top of page

Understand the reality of violence, but never live in the denial of it?

A simple thought for you to ponder over. If violence could be eliminated through a euphoric approach, why hasn’t it?

In the first two parts of this blog, we looked at “The Euphoric Approach” to preventing violence and also, where sadly, the divide exists between this ideal world philosophy and the reality of violence. Let us not forgot that all approaches to preventing violence play an important part and should support each other. Please be sure to read or listen to the first two parts of this blog.

Understanding violence is never as clear-cut as black and white. There are so many grey areas that should never be ignored. Although it is true that many that commit violence use excuses for their acts, we should never dismiss the reasons for violence. These contributing factors are what we shall be delving into.

Let us look at the sad reality of domestic violence as an example. A subject, so many has had to face. Although statistically, it is women that have had to deal with this the most, let us not forget that men are also subject to it. Typically an excuse for the violence will directly follow an apology. These excuses quite often blame the victim, alcohol, stress or something else… and yes these are excuses, but there are also contributing factors when facing the reality of violence. So, as much as we would like people to stop being violent towards others, are we living in denial if we think it will stop by asking people to do so?

Nowadays, many initiatives that focus on violence prevention or supporting the victims of violence, heavily believe in NOT putting the onus on the individual to learn to protect themselves. It is seen as sending the wrong message, and that the focus should be on those that commit the violent acts, not the victim. Although I most certainly do not disagree, this is an ideal world philosophy and therefore the euphoric approach. Therein lies the concern, as when learning to protect our selves from violence, the focus is on trying to prevent victims, to begin with. It is proactive in thinking and approach. As much as we shouldn’t have to protect ourselves from violence, reality has demonstrated time and time again that we do.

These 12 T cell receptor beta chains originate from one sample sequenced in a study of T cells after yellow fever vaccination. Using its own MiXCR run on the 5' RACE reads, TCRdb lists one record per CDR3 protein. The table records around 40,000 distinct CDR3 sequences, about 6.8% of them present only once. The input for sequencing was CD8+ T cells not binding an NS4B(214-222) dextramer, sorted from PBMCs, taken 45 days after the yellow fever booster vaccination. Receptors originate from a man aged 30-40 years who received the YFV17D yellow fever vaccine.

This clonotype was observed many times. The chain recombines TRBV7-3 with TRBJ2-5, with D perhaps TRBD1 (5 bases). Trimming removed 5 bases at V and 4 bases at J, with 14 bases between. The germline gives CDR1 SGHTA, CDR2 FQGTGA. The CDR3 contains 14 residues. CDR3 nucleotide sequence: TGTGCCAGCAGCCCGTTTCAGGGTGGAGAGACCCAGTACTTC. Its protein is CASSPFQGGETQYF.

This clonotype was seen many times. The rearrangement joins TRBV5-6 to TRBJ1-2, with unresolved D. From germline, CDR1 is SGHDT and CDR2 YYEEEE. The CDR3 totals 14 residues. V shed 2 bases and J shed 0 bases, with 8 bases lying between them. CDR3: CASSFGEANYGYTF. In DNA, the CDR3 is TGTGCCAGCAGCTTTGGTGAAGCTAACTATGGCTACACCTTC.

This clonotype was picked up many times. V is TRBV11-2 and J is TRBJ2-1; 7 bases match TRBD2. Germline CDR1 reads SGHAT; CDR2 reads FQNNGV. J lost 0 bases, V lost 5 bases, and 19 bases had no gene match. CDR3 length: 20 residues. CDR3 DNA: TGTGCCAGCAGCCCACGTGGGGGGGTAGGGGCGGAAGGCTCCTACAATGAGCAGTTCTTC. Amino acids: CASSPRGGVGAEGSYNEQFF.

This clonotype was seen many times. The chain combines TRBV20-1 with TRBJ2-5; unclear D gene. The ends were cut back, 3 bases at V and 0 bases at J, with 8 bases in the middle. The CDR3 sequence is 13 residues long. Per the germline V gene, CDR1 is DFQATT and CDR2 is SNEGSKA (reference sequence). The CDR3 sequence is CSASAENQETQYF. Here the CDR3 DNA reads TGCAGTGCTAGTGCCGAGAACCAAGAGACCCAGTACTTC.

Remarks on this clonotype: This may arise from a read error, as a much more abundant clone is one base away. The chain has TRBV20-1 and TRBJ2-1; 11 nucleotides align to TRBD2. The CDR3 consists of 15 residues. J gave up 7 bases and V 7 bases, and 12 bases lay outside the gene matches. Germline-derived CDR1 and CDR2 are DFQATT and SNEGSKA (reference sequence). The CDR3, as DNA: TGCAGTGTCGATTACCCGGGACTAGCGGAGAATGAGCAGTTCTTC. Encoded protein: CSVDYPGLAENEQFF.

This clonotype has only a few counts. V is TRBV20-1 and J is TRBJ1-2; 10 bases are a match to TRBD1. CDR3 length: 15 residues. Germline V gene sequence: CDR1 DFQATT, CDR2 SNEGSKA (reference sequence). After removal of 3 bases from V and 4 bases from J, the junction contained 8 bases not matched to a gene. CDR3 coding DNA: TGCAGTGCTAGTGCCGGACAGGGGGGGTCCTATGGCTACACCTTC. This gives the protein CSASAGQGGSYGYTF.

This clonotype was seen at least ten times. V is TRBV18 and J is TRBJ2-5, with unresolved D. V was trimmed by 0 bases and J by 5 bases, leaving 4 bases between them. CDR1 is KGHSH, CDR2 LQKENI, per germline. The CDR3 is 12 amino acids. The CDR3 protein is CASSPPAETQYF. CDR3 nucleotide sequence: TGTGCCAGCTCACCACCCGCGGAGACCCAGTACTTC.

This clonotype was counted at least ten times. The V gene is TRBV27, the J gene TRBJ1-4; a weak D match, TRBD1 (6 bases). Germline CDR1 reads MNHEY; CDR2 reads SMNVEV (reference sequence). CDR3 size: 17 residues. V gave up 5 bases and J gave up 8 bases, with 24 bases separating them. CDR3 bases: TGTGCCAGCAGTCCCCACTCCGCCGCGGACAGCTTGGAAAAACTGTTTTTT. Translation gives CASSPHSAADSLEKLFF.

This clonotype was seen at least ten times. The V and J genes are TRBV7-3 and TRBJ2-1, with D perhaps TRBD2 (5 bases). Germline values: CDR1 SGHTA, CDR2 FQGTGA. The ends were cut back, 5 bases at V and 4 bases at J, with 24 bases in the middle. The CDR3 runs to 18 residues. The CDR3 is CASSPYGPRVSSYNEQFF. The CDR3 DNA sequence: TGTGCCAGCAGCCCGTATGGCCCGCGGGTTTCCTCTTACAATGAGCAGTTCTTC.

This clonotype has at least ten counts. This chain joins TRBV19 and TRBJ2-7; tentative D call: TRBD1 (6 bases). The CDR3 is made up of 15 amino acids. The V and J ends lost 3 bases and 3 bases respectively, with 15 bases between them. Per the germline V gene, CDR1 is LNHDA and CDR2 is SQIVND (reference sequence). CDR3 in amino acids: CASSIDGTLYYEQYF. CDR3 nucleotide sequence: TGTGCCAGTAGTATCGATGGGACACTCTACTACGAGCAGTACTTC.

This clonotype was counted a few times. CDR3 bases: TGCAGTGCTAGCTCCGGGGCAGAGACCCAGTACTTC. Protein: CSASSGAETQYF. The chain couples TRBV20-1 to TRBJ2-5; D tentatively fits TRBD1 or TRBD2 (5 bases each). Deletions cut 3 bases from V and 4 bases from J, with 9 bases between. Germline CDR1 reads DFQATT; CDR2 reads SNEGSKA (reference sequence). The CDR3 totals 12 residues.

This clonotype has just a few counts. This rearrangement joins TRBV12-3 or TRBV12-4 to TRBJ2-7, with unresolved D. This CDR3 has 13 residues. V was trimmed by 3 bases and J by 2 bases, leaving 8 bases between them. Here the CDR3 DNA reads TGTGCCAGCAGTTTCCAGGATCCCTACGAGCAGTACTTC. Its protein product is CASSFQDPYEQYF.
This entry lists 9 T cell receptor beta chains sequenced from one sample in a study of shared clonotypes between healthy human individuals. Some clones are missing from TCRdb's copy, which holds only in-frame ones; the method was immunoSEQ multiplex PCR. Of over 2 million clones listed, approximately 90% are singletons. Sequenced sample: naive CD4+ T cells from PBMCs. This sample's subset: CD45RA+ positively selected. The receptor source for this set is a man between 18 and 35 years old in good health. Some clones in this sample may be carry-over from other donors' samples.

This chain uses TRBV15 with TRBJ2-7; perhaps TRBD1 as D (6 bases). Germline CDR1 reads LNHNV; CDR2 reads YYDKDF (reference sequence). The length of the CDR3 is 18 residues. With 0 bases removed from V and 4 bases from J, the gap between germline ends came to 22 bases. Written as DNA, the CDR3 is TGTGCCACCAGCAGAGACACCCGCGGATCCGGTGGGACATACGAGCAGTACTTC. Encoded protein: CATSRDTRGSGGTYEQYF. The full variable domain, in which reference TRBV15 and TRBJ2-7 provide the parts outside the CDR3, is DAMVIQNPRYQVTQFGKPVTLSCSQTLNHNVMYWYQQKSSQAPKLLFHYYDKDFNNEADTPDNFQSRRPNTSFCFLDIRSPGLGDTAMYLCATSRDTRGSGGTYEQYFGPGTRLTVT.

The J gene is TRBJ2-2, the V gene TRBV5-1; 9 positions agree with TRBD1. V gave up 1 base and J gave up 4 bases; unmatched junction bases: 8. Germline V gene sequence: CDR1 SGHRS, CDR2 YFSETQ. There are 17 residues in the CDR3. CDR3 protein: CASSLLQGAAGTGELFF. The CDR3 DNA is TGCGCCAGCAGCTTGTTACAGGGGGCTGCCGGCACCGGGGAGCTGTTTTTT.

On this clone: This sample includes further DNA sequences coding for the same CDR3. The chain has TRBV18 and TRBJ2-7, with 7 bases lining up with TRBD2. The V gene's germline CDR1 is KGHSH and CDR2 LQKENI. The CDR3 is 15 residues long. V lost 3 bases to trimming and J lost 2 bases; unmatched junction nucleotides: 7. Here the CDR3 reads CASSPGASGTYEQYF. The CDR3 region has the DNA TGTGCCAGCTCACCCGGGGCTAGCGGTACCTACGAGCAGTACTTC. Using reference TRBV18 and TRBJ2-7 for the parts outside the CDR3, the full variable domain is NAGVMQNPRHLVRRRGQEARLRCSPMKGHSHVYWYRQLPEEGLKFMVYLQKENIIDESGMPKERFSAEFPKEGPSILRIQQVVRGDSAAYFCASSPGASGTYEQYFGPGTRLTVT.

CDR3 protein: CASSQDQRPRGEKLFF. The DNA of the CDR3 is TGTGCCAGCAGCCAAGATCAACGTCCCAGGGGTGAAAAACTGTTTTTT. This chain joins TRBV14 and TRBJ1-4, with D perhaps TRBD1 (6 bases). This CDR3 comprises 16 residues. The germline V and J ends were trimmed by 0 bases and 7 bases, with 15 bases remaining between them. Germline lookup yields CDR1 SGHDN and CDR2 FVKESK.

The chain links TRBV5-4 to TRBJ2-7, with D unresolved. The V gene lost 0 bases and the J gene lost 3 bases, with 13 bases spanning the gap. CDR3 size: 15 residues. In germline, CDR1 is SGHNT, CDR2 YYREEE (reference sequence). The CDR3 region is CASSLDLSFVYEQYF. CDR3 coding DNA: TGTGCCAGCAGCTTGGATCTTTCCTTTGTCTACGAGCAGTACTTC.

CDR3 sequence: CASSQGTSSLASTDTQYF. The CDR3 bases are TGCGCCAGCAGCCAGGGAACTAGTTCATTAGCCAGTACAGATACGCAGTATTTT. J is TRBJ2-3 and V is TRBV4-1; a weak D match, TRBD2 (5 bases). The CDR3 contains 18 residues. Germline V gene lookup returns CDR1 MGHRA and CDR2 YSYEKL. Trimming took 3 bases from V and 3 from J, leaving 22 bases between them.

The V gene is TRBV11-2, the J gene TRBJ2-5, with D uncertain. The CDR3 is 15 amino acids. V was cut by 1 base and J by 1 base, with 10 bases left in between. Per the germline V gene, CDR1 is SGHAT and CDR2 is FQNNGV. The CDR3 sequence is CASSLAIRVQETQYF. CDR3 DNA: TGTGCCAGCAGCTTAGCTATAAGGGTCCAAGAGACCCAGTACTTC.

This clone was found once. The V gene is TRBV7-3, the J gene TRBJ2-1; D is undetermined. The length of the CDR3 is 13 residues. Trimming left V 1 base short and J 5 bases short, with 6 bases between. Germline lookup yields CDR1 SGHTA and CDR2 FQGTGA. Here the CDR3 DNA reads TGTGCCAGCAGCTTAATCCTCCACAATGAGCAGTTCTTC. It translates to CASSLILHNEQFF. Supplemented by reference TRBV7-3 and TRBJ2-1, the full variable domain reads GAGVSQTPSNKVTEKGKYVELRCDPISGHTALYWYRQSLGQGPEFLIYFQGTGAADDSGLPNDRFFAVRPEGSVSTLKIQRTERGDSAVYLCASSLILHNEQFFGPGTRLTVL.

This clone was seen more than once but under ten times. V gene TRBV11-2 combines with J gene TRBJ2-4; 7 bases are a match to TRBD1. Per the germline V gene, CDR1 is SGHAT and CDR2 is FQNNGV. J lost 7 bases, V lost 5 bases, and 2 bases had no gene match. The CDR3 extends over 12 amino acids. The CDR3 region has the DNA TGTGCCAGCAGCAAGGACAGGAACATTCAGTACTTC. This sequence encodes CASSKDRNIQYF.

So, let us take a brief look at these contributing factors towards violence. We shall break this down into three sections and go into greater depth in future blogs. The purpose of this is not to provide a detailed psychological assessment, and certainly no excuses for those that commit violence by choice, but to provide a simple explanation that helps people to understand the realities of violence. And yes, to those that just had an emotional reaction to me indicating “violence by choice”, there is such thing as unintentional violence and that’s before we even look at the reality of violent stressors.

The first of three contributing factor categories are emotional stressors. These stressors include the likes of, mental illness, pain, abuse, unmet needs, and more. In addition, there are also environmental stressors such as cultural and social-based, income-related and more. The third category includes stressors such as substance abuse, lack of education and more.

It is important that when we look at all these stressors we do not get carried away with passing blame or not passing responsibility. Understanding the reality of violence is to understand what causes it. So, again, we not looking to give those that commit violence excuses for doing so, but to help us understand the importance of protecting ourselves from the realities of violence.

There may be no way of diplomatically putting this… If one is determined not to learn to protect themselves through the belief that they shouldn’t have to, or the expectancy of someone stopping the act of violence when asked to do so, how can this belief help them in a time of crisis?

I, like many other professionals that teach others how to protect themselves, fully support all initiatives that help prevent violence. Many of us would love for violence to end through the existence of euphoria, but we believe more than anything in providing people with the practical knowledge and skills to manage the realities of violence in the world we live in.

Hopefully, you read or listened to the first two parts. What are your thoughts so far?

Please remember to keep your interaction positive in thought and in response. The purpose of this continuing blog is to bring us together in understanding the roles we all play.

In part four and beyond we shall continue to look at the reality of violence through the understanding of the Contributing Factors toward violence.

Thank you for following and sharing this blog. Until next time!

To be continued…



Featured Posts
Recent Posts
Search By Tags
Follow Us
  • Facebook Basic Square
  • Instagram Social Icon
  • Twitter Basic Square
bottom of page